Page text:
Welcome to our latest issue of the Clinical Journal of Sport Medicine.
I'm pleased to say that we are ahead of the game on this occasion, with our January 2021 issue coming to you earlier than usual. Hopefully, you will have some time to enjoy reading the issue over the Christmas and New Year period ahead.
As I write, we are still firmly in the midst of the global COVID-19 pandemic. According to the latest World Health Organization information, to date (14th December) there have been over 71 million recorded cases since the start of the pandemic, with just over 1.6 million confirmed deaths. Both figures continue to rise at an alarming rate.
In London, UK, the Department of Health and Social Care today announced that extra restrictions will apply in 2 days' time in response to the latest epidemiological data showing an exponential rise in cases as well as rising local hospital admissions. Germany is about to adopt an even harder line approach throughout their Country, with a National lockdown on the way over the Christmas and New Year period.
In the United States, cases now exceed 16.1 million with almost 300,000 deaths. A quick look at the WHO's COVID-19 dashboard reveals worrying figures around the globe.
However, hope is on the horizon with the recent introduction of vaccination in the UK and in the United States. Just how effective these vaccines will prove to be in the future remains to be seen, but the advent of vaccination represents a huge leap forwards in a relatively short space of time.
The COVID-19 pandemic, I'm sure, remains constantly on all of our minds.
Our featured article this Issue comes from our Affiliate Society, the American Medical Society for Sports Medicine (AMSSM), and focuses on the topic of preparticipation physical evaluation of athletes training and competing at this time in the setting of COVID-19. This interim guidance is the culmination of a series of meetings of experts who evaluated best available evidence and formed expert consensus opinion on the topic. The guidance is intended to provide clinicians with a framework to return athletes of all levels to training and competition during the pandemic.
The pandemic itself and our knowledge of issues related to the care of athletes in terms of prevention and treatment of COVID-19, continues to evolve and it is likely that this interim guidance will be further updated as the situation changes, for example, with the (hopefully) imminent introduction of widespread vaccination. In the meantime, this piece of work constitutes an important resource for those clinicians caring for their athletes.
We bring you a number of Original Research articles on the topic of sports-related concussion, which continues to generate much controversy and research.
Leddy and Colleagues used a brief, focused physical examination which included cervical, oculomotor and vestibular tests amongst a sample of adolescents with and without sports-related concussion, assessing utility for diagnosis and monitoring recovery. They found that the tests employed in the study were able to distinguish those with acute sports-related concussion from healthy control patients, and to identify recovery amongst affected individuals when this occurred. These tests may constitute an effective and efficient battery of tests for the clinician to employ with similar populations of patients in their clinical practice.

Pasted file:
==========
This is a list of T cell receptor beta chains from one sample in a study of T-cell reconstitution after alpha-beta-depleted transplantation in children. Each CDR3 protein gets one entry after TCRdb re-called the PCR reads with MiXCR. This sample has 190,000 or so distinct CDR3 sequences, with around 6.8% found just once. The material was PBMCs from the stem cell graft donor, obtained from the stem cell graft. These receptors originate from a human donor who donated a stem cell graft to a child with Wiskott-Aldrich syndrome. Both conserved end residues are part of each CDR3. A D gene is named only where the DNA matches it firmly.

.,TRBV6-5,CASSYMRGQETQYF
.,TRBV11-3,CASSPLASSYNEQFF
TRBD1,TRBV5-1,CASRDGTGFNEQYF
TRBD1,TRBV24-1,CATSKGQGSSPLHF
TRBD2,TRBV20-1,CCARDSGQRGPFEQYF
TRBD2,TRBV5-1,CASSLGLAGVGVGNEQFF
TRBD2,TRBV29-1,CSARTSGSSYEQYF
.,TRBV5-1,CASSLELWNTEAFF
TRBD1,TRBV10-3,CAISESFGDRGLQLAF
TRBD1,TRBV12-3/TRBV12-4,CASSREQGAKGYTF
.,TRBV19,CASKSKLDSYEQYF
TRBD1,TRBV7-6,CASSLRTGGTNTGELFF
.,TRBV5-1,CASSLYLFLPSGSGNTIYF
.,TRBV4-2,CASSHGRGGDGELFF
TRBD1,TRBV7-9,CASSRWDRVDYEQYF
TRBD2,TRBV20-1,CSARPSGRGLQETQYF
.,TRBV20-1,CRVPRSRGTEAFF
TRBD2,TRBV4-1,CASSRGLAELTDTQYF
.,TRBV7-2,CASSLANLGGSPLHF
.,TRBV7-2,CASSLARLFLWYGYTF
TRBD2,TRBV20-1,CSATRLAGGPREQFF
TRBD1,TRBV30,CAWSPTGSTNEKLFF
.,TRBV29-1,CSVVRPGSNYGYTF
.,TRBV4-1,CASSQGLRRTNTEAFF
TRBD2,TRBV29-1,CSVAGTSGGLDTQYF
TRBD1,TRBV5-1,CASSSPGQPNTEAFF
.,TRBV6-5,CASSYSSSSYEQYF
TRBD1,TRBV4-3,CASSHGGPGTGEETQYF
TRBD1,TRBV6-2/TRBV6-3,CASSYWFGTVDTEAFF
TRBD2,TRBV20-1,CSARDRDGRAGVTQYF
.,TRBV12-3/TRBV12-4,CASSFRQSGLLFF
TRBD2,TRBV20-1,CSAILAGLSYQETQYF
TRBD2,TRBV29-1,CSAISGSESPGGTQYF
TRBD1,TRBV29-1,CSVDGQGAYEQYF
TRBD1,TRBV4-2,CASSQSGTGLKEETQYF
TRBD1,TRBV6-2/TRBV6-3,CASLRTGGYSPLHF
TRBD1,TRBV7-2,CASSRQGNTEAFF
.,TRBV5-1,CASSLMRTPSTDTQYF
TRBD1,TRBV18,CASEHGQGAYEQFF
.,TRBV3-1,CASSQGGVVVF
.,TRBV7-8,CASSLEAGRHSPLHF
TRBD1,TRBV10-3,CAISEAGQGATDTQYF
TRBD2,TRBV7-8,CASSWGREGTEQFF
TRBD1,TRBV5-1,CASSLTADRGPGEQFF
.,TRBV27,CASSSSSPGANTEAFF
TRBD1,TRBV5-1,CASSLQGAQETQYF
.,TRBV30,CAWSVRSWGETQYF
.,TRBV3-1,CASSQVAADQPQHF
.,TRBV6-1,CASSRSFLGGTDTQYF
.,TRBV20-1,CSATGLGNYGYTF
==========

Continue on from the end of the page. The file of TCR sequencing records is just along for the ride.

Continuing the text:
Putukian and Colleagues evaluated the relationship between pre-injury risk factors and subsequent occurrance of concussion, examining the relationship between these risk factors and clinical recovery amongst collegiate athletes. In a study of 1152 athletes at baseline and 145 post-concussion diagnosis it was found that sport type and concussion history predicted subsequent occurrence of concussion, with none of the stated risk factors or baseline measures predicting recovery. The Authors found that immediate post-injury assessmenrts and some clinical measures predicted longer clinical recovery, and emphasise the importance of these factors in clinical practice.
In addition to these studies, there are several other interesting pieces of Original Research on sports-related concussion topics.
More Original Research offerings this issue include an investigation of adherence to hamstring injury prevention amongst amateur footballers by van der horst and Colleagues, Gender Specific Risk Factor Profiles for Patellofemoral Pain, and a study of Performance Outcomes and Return-to-Sport Rates of National Hockey League Athletes following common orthopedic procedures.
Gultekin and Colleagues present an interesting Systematic Review on the Use and Outcomes of Local Anesthetic Painkilling Injections in Athletes, noting that these are used for widespread indications and are commonly employed. Despite this, they found lack of proof of absolute safety or long-term harm for many of these injections and urge caution in proceding with these injections in clinical practice.
We also bring you two additional Review articles on the subjects of Physical Activity and Liver Cancer Risk, and issues relating to functional movement screening scores amongst High School, Collegiate and Professional Athletes.
Don't forget to keep up to date with events in the world of sport and exercise medicine on our CJSM Blog, our twitter account on @CJSMonline and on our Facebook account, and check out our range of CME articles on the CME Lippincott CME Connection website.
We hope that you enjoy our first issue of 2021, and here's hoping for better times soon to come.
Best wishes to you all,
Christopher Hughes MBBS MSc